In August 2020 European Heart Rhythm Association (EHRA), Heart Rhythm Society (HRS) and other international bodies acknowledged that that there exist “clear concerns” over the accuracy of wearable technologies, but insisted that they represent an “important frontier in health evaluation, with the potential to provide readily accessible health data for large segments of the population, including those not captured by conventional monitoring techniques.”
According to Nassir Marrouche, professor in cardiovascular medicine at Tulane University, New Orleans, USA, and chair of the Heart Rhythm Society’s digital health committee, the question of the adoption of consumer wearables in the detection of arrhythmias is neither ‘if’ nor ‘when’. “Digital medicine is the new medicine,” he told Cardiac Rhythm News, discussing the potential uses of wearable tech in the field. “Our patients are expecting us to read the watch on their wrist,” he commented, adding, “the challenge we are facing is how to integrate this into our daily practice.”
A patient sending an ECG tracing, captured by their wearable device is nothing new, Marrouche says, and indeed as practitioners and patients have become increasingly attuned to the need for remote consultation, sped up by the COVID-19 pandemic, this is only likely to continue. However this itself is a new challenge for cardiologists.
“Consumers are coming to us now saying I have caught the new symptom on the block. I have my Fitbit, or my Apple Watch or my Samsung Active showing me my heart rate is 170 when I am sitting.” He notes that it is the role of the physician to interpret the data and educate the patient to understand the masses of data that they now have access to. While this is a new challenge, Marrouche believes that this is also where the greatest opportunity lies. “The breakthrough will be, in ten years from now or less, when we start seeing more and more prevention. The more tools we give people the better we will get,” he comments.
David Slotwiner (New York-Presbyterian Queens and Weill Cornell Medical College, New York, USA) has been among the other leading voices from within the electrophysiology community to predict the advance of wearable tech in the management of arrhythmias.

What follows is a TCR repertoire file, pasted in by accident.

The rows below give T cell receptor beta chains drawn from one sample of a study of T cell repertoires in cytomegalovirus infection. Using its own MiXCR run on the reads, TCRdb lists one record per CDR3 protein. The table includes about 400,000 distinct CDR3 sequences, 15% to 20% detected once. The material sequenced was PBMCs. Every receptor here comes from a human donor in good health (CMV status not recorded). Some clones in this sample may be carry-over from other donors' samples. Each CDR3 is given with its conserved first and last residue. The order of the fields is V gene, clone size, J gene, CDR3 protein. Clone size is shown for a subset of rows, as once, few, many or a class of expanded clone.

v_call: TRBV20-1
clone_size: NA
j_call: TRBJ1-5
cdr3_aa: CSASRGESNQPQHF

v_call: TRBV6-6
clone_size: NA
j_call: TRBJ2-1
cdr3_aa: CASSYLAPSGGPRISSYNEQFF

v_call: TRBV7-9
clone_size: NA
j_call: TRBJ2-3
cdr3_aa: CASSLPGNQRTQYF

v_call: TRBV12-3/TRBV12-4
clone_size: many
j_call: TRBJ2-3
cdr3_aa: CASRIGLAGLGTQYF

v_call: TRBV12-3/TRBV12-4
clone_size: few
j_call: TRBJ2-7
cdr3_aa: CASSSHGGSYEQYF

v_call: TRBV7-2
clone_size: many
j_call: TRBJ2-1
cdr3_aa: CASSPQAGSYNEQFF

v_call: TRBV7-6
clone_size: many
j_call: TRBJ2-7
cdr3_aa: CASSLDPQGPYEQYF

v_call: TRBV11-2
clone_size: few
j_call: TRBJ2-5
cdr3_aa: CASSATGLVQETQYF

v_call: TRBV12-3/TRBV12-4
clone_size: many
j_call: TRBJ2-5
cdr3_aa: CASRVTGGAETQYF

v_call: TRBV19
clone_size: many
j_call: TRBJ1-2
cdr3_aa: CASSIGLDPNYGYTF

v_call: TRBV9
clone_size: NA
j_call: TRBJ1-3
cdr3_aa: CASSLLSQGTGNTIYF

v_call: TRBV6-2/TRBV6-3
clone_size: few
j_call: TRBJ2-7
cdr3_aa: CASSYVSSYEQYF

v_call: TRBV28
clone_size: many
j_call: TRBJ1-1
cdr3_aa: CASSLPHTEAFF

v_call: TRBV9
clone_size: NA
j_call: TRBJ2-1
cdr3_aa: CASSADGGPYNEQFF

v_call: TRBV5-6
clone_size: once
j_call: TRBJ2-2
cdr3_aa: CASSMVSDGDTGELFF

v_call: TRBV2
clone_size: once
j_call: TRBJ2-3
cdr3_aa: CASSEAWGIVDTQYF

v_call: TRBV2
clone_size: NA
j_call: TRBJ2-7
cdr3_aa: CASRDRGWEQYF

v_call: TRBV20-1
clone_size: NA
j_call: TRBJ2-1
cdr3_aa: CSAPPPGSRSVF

“I think we are witnessing an important inflection point in how care will be delivered going forward with significantly more data captured by patients outside of the traditional boundaries of the medical establishment,” Slotwiner told Cardiac Rhyhtm News. Wearable devices will allow more immediate access to data that would otherwise not have been possible, Slotwiner says, but he points out that while the technology is developing rapidly, the frameworks to incorporate these devices into existing healthcare systems are less straightforward.
“Many consumer products are not used to functioning in the medical environment,” he comments. “The simple act of having a patient send me their Apple Watch ECG tracing requires me to break rules. They do not like us to use email for patient communication, but our portal at the moment does not accept attachments. The only way to get that attachment into the electronic health record is for me to import it or to ask my staff to import it, so it is very labour intensive.”
Slotwiner sees physician reimbursement as another area of challenge, acknowledging that this has yet to be fully understood by practitioners and healthcare providers. “Reimbursement really drives practice and to drive practice to these more ongoing interactions to digital health tools we are going to have to continue to evolve the payment structure to allow that,” he says.
Despite these challenges, Slotwiner believes that the march towards wider use of wearables in healthcare is inevitable. “There is an enormous amount of fear amongst my colleagues and the medical establishment of change, and giving patients this power, which I totally disagree with,” he comments. “My strong belief is that it will end in better care with patients more engaged and so we just have to invest the time and resources to figure it out.”
Apple’s second major study of AF detection and prevention, Heartline, is already underway, and alongside the Fitbit heart looks set to the major studies shaping understanding of the role of consumer wearables in arrhythmia detection in the years ahead.
Should medical device manufacturers be concerned about the rising tide of consumer wearables in healthcare settings? Slotwiner believes so. “I think they should be worried!” he exclaims. “It is only a matter of time until these wearables get more sohpisticated and can record more data so I do not think anyone should get too content that they are invulnerable to change.”